"As You Like It," Shakespeare's tale of outcasts who flee to the forest and proceed to ruminate deliciously on love, contains some of his most beautiful and clever writing. It's one of my favorite plays, and after seeing productions ranging from bad on up I decided it was indestructible. But never, until opening night at the Pennsylvania Shakespeare Festival on Saturday, have I seen "As You Like It" it in a version so clear I thought I was watching it for the first time.

First off, Matt Pfeiffer's production hits where it really counts: not just in the way it sounds (great, especially with theater artist Alex Bechtel's affecting new music) or looks (fun to watch and moving constantly), but in the way it feels. That feeling, coming from a great cast, has us fully in the forest of Arden with souls who seem hopelessly lost among their own yearnings. There's melancholy in that, but also great warmth and good spirit and – here's the thing – an overall feeling that we're part of the conversations.

Have you ever been in love? Answer yes, and in your mind you'll speak to this production as much as it does to you. Answer no, and you'll find plenty to chew on regarding love as an elusive concept. Some of Shakespeare's dialogue and word-play for "As You Like It" might go by so quickly it can be dismissed as nonsense. But not so much in Pfeiffer's production, which delivers much of the back-and-forth as accessibly as I've ever heard it.

Listen to two veteran Philly-based actors and you'll see what I mean. "All the world's a stage and all the men and women merely players," says Ian Merrill Peakes as Jacques, who goes on to describe the seven stages of a man's life. Peakes delivers one of the Bard's great monologues while he sees these stages of man in his mind; with little more than quiet sincerity, he turns the riff into an aria.

"The fool doth think he is wise, but the wise man knows himself to be a fool," says Dan Hodge as Touchstone, outfitted by costume designer Devon Painter in a jester's boat-like cap and a playful black-and-white jumpsuit. Touchstone has much to say as the clownish jester – some of it in word-play babble that can be confounding. But Hodge, a master at interpreting classics, knows just what should fly by and what should stick.

I use these two actors to describe the production's clarity and its ability to draw you into a spell it conjures. But much of the cast exhibits these qualities in parts large and little: Zack Robidas as Orlando, the love-struck good guy banished in the forest and fearing he'll never again see the object of his affection; Marnie Schulenburg as Rosalind, that love object, also banished in the forest and disguised as a young man who finds a way to test Orlando's frankness. Other couples are chasing or rejecting their mates – all with their own takes on what love means and why it can illuminate or darken a soul. Esau Pritchett is a commanding presence as the banished duke who's set up a royal court in a forest clearing; in a sense, he's the cheery scout leader here.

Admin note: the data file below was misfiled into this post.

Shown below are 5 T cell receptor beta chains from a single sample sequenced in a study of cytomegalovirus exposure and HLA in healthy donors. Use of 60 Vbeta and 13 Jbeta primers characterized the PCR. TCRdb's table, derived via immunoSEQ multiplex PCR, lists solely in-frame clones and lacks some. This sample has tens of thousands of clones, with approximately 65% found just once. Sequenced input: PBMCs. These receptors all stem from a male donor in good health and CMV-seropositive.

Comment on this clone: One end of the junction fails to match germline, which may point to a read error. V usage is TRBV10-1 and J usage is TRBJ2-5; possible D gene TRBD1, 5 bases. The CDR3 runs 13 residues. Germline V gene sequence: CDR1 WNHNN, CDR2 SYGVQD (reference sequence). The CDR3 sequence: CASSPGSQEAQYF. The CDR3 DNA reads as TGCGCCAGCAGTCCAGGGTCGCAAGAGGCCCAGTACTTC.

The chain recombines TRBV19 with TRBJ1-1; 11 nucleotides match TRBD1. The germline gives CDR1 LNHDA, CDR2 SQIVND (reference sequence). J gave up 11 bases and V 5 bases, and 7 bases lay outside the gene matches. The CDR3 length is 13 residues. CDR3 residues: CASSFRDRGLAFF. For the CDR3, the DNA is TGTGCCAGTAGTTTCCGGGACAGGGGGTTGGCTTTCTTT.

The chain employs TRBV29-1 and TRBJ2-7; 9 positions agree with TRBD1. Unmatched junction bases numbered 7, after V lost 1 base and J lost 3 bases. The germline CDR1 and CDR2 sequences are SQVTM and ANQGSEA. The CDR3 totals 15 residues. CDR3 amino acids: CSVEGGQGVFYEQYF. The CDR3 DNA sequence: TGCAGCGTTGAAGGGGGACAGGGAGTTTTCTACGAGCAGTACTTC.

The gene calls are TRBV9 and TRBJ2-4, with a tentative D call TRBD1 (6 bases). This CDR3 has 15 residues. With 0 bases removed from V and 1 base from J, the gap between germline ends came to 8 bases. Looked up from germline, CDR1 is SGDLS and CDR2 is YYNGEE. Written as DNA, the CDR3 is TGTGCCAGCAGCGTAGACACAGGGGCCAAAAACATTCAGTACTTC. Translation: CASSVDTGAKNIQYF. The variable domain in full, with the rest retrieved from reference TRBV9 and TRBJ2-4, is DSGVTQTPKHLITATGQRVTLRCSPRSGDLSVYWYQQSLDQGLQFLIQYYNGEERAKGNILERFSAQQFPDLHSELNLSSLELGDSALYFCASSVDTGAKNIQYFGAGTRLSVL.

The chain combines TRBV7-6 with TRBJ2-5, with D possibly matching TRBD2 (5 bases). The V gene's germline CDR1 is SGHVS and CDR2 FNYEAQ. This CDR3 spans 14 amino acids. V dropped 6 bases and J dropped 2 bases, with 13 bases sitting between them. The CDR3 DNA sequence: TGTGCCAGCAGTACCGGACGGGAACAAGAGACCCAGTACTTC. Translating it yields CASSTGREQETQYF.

Shakespeare wrote songs for "As You Like It" – the lyrics, not the music – and this production doesn't use some of them. Instead, Alex Bechtel – a busy all-around theater artist I mentioned up top – has written songs fully in the spirit of the show, with an Elizabethan linguistic flair. He also gives at least one Shakespeare lyric about winter (sung by Alexander Sovronsky as a lord) a beautiful melody. When the singing begins here and there, the cast turns into its own orchestra – a talented group that can fulfill Shakespeare's will in words as well as in song, accompanied by the instruments they play.

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"As You Like It" runs through August 6 at the Pennsylvania Shakespeare Festival, on DeSales University campus, 2755 Station Avenue in Center Valley, a few miles north of Quakertown. 610-282-9455 or pashakespeare.org.

The cast of "As You Like It" performs in repertory, in Ken Ludwig's "The Three Musketeers" at alternating performances. That show runs also through August 6. For Howard Shapiro's review, click here.